Dogs and kids are very similar in a lot of ways, except for the fact that dogs have bigger teeth and most children are unable to protect themselves from a dog if needed.So, it is not hard to follow that I have one key rule that I enforce at home: Children and dogs should never be left alone. Not even for a second. But it is important to note that just being in the room isn’t enough, as an adult and handler of the dog, you must also be engaged and close enough to act if need be.Getting your pooch and kids used to each other isn’t complicated, however, it does require consistency and training on both the side of the dog and the child.The dog needs to be taught to sit or lay down for praise and affection and not jump up, nudge, or even lean for attention (even leaning or nudging can knock over a small child). Help your dog by practicing the way a small child might pet. Pat the dog on their head as a kid might or tug their ears and tail gently so that they become desensitized to a child’s accidental tail or ear pull. Try to give your dog a hug. Do they seem shy or pull back? That will give you a clue that your dog is uncomfortable and guide you with how to proceed with desensitization (in this case I would start with just kneeling on the ground, then a one arm hug, then work up to a full hug).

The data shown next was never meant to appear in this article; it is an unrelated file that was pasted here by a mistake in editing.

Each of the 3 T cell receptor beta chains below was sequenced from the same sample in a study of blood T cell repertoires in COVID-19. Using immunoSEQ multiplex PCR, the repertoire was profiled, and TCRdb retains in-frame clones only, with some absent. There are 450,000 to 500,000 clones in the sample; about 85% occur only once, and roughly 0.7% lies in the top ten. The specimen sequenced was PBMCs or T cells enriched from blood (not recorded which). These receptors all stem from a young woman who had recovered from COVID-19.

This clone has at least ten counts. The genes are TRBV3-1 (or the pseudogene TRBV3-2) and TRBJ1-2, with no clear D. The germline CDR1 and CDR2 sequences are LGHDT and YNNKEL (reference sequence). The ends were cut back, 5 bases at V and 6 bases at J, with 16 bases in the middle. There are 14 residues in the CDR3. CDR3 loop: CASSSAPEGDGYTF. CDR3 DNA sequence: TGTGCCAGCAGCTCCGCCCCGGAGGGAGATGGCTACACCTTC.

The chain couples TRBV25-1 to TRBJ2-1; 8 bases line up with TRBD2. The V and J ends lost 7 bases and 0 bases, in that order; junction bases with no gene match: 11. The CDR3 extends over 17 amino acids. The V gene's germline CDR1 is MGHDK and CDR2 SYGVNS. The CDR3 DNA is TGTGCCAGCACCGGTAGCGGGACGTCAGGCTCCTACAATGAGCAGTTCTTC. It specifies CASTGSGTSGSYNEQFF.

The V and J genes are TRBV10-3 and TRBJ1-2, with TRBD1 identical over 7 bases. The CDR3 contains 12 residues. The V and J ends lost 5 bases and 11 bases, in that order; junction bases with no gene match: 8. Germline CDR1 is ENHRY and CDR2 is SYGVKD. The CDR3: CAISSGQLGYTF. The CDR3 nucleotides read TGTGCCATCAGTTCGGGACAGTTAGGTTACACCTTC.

The child also needs some training. Encourage children to not reach or lunge forward when they interact with dogs. Also, teach them to scratch under a dogs chin and not reach above a dog to pet its head. Another good thing is to have your child scratch your dog on its shoulders or back, this keeps them away from the dog’s mouth. Do keep in mind any injuries or arthritis that might cause the dog to be sore anywhere and teach your child to avoid those areas. Reward your child when they scratch nicely and make sure you demonstrate proper petting techniques as kids pick up on bad habits quickly (read: rough-housing or wrestling).
Next time: How to introduce your dog to a new baby.
Elise Faber, CPT and member IACP (www.canineprofessionals.com)